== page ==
Our first full week at Ashburton kicked off with a slightly Italian theme. We were left in the capable hands of Joe Bartlett, a wonderful chef with a stonkingly good Instagram page. Our morning began with the task of creating French baguettes (not quite Italian yet, I know) which left us all in a bit of a sticky mess. We attempted to master the kneading technique for a wet dough, comprised of scooping it up and chucking it down. The room was filled with the sounds of dough slapping on marble, and after some hard graft we ended up with some beautifully rustic baguettes to enjoy with our lunch.
A perk of our top end course is that we are allowed to use some of the finest ingredients in all the land. Our lunch consisted of a saffron risotto, with wild mushrooms and pears. It is fair to say that some of us were dubious about the idea of a pear lurking in our risotto, but it complemented the dish beautifully. Using an ingredient worth more per gram than gold, plus utterly unreasonable amounts of butter, turned out a delicious plate of food.
The afternoon brought with it adventures with fresh pasta. We whacked out our pasta dough that we’d made in the morning, and began to crank it through the machine. Joe made it look so effortless during the demo, never getting in a tangle and ending up with a uniform sheet of transparent pasta.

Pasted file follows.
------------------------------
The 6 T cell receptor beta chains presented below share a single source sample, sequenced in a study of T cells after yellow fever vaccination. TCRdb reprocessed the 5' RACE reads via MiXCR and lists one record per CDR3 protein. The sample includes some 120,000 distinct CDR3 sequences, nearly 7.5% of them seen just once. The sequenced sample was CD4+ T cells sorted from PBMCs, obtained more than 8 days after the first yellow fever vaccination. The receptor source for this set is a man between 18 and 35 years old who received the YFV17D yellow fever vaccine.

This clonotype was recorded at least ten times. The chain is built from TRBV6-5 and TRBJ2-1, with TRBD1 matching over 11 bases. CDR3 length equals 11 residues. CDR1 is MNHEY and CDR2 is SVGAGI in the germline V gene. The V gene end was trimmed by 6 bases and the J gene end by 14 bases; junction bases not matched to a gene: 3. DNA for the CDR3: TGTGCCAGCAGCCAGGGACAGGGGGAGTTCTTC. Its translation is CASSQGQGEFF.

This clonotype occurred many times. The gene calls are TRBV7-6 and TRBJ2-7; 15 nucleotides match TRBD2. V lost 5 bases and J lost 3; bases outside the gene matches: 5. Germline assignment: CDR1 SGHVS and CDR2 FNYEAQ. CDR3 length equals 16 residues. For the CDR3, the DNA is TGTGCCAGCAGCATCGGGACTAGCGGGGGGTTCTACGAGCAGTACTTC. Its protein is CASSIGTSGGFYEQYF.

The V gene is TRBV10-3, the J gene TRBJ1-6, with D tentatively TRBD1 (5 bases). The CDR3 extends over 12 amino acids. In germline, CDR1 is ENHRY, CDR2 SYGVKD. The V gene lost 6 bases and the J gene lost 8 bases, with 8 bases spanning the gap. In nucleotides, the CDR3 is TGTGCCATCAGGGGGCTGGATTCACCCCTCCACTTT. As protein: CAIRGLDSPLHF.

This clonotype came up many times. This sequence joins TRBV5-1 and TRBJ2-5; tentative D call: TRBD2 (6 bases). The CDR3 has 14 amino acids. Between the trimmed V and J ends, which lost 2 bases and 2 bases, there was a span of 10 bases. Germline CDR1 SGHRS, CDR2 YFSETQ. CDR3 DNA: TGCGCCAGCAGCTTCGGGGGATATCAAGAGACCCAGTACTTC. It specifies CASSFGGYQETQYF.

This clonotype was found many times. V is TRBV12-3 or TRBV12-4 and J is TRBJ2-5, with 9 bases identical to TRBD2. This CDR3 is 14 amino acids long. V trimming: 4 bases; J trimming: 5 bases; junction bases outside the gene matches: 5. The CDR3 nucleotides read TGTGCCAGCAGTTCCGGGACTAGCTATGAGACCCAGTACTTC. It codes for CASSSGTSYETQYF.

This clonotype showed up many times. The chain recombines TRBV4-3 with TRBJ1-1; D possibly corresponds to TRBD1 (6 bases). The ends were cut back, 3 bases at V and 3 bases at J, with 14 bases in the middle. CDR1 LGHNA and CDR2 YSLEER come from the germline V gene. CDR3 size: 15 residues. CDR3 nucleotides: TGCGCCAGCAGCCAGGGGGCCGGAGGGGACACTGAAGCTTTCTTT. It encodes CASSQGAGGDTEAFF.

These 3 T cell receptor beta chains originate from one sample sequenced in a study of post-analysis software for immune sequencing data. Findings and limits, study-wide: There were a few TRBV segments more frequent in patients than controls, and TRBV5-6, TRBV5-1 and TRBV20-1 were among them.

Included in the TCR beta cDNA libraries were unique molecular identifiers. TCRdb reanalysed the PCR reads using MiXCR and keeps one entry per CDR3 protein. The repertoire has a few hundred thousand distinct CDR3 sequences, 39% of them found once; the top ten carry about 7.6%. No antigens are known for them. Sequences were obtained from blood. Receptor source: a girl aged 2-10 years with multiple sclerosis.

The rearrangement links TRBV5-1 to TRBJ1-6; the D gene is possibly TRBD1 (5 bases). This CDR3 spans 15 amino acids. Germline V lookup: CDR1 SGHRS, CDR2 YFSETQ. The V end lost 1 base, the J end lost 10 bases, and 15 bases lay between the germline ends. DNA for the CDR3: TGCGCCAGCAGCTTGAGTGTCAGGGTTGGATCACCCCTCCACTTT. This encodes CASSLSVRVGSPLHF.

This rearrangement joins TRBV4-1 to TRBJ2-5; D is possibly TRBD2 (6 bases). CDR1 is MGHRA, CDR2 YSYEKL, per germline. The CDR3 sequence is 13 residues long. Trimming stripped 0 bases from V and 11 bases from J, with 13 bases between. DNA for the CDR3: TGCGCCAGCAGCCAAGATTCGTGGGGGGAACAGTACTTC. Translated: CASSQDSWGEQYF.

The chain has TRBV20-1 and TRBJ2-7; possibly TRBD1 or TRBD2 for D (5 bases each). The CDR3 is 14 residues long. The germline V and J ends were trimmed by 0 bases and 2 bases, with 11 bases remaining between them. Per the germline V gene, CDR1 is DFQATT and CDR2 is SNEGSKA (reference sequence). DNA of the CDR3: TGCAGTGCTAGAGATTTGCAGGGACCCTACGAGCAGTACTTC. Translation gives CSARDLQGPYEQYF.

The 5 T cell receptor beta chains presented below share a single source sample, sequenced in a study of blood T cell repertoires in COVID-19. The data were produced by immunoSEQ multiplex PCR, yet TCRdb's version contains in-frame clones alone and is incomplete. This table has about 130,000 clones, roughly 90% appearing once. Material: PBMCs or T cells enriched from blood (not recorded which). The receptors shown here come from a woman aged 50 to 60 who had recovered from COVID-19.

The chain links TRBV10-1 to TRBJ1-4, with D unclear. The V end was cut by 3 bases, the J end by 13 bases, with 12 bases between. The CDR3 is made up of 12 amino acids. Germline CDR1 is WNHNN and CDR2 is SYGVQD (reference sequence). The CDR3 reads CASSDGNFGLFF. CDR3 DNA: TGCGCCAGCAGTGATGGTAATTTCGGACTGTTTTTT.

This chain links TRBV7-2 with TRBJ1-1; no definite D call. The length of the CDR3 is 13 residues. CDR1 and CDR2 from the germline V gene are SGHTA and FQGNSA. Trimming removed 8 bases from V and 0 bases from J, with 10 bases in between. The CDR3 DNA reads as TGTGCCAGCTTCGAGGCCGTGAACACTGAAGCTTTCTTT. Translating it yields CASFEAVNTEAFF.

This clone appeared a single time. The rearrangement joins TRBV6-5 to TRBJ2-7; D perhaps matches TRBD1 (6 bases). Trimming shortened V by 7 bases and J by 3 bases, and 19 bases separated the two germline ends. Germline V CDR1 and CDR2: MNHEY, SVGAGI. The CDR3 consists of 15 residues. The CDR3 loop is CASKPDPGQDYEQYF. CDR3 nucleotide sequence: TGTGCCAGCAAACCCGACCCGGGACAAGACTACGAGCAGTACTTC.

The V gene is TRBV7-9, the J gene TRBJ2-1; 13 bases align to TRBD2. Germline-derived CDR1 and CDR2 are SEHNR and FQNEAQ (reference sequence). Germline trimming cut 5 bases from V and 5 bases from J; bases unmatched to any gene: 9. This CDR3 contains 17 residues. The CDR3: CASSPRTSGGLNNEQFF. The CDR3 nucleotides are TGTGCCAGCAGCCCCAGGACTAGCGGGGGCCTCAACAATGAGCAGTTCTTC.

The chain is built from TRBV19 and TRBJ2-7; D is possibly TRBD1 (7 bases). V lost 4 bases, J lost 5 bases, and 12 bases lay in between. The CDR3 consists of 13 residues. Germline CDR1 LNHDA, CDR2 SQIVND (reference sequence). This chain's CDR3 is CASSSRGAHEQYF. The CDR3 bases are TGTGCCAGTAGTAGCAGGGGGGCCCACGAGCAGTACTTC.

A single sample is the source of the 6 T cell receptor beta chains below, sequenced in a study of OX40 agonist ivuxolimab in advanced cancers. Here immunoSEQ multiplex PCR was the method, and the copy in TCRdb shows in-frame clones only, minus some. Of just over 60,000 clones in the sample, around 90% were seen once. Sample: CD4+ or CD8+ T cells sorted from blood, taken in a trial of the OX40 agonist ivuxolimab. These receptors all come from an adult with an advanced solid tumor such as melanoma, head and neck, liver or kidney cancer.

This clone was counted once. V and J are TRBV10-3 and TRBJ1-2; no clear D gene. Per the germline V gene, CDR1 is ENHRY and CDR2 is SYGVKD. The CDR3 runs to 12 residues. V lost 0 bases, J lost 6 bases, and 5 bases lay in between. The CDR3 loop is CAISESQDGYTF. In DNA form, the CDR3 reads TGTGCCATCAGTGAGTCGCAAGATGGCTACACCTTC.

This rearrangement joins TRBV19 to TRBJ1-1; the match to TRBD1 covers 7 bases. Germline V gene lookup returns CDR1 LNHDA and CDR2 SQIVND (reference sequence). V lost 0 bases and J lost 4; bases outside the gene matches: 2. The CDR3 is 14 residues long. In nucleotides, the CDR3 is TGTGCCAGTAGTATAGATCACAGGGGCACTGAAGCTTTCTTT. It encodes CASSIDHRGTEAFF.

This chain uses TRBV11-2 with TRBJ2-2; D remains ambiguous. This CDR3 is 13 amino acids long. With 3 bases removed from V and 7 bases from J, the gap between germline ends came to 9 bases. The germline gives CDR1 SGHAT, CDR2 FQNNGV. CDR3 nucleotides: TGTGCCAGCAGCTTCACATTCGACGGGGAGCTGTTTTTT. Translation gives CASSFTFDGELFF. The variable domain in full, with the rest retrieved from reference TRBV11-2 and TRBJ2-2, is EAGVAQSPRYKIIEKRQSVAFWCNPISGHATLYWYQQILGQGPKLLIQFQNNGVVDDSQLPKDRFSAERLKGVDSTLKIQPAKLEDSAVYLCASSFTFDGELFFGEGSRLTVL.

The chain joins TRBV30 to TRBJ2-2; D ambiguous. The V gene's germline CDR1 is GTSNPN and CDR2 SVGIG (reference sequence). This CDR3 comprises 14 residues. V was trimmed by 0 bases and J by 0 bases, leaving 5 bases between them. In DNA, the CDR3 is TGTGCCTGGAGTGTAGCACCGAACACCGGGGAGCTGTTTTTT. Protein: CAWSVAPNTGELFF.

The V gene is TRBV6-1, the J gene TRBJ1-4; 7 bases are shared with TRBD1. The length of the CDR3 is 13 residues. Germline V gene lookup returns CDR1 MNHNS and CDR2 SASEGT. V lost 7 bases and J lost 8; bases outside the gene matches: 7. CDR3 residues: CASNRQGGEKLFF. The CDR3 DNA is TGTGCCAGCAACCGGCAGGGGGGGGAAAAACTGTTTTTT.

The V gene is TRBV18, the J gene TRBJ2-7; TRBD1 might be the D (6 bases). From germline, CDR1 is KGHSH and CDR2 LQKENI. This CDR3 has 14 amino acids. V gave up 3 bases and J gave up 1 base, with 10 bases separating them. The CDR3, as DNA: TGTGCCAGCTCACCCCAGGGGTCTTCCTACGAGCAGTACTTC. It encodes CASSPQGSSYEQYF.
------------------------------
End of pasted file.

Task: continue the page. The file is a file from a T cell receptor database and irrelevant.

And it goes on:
We whipped up a meat ragu, using a tomato sauce that we’d lovingly made from scratch in the morning, plus a creamy and rich tagliatelle carbonara.We were each given a whole chicken to butcher, taking apart the legs, breast, wings and crown. It was amazing to witness how from one whole chicken costing £8, you can end up with enough bits and bobs to last you multiple dishes throughout the week. From now on, I think we’ve all been converted to buying the bird whole and breaking it down ourselves! Using the leg, we made a beautiful coq au vin, with buttery mashed potato and a crispy bacon rind for a garnish. Saying a sad goodbye to Joe who had to go upstairs to teach a Patisserie course, we met the lovely Ross who was going to look after us for the next three days. With his guidance, we made a roasted vegetable and goats cheese tart, with a fennel slaw.The slaw was made using our very own mayonnaise, which was a total dream. Never again shall I buy the whiter than white Hellman’s bottle! This stuff was light, creamy, and versatile enough to transform into an aioli, tartare sauce or even a sauce to serve with fish if you squeeze in a bit of blood orange.
After lunch, having debated the matter of which recipe results in the best brownies (Hummingbird bakery gets my vote), we whipped up a batch of individual chocolate brownies containing chopped hazelnuts and white chocolate chips. Still warm, we drizzled some dark chocolate into fancy patterns onto a plate, filled them with a creme anglaise that we’d made the previous day, and garnished the plate with fresh strawberries and edible flowers.Having guzzled it down, on a collective sugar rush we whizzed round the kitchen to do our clean up. It genuinely took half the time than usual!
Armed with leftovers to feed a small army, us three at Finlake are lucky enough to know a team of hungry fitness instructors who are more than happy to help out. They are currently enjoying a lemon drizzle cake of mine, with the promise of more to come. This is great news, as in the next few days we are making treacle tarts, bakewell tarts, and God knows what else!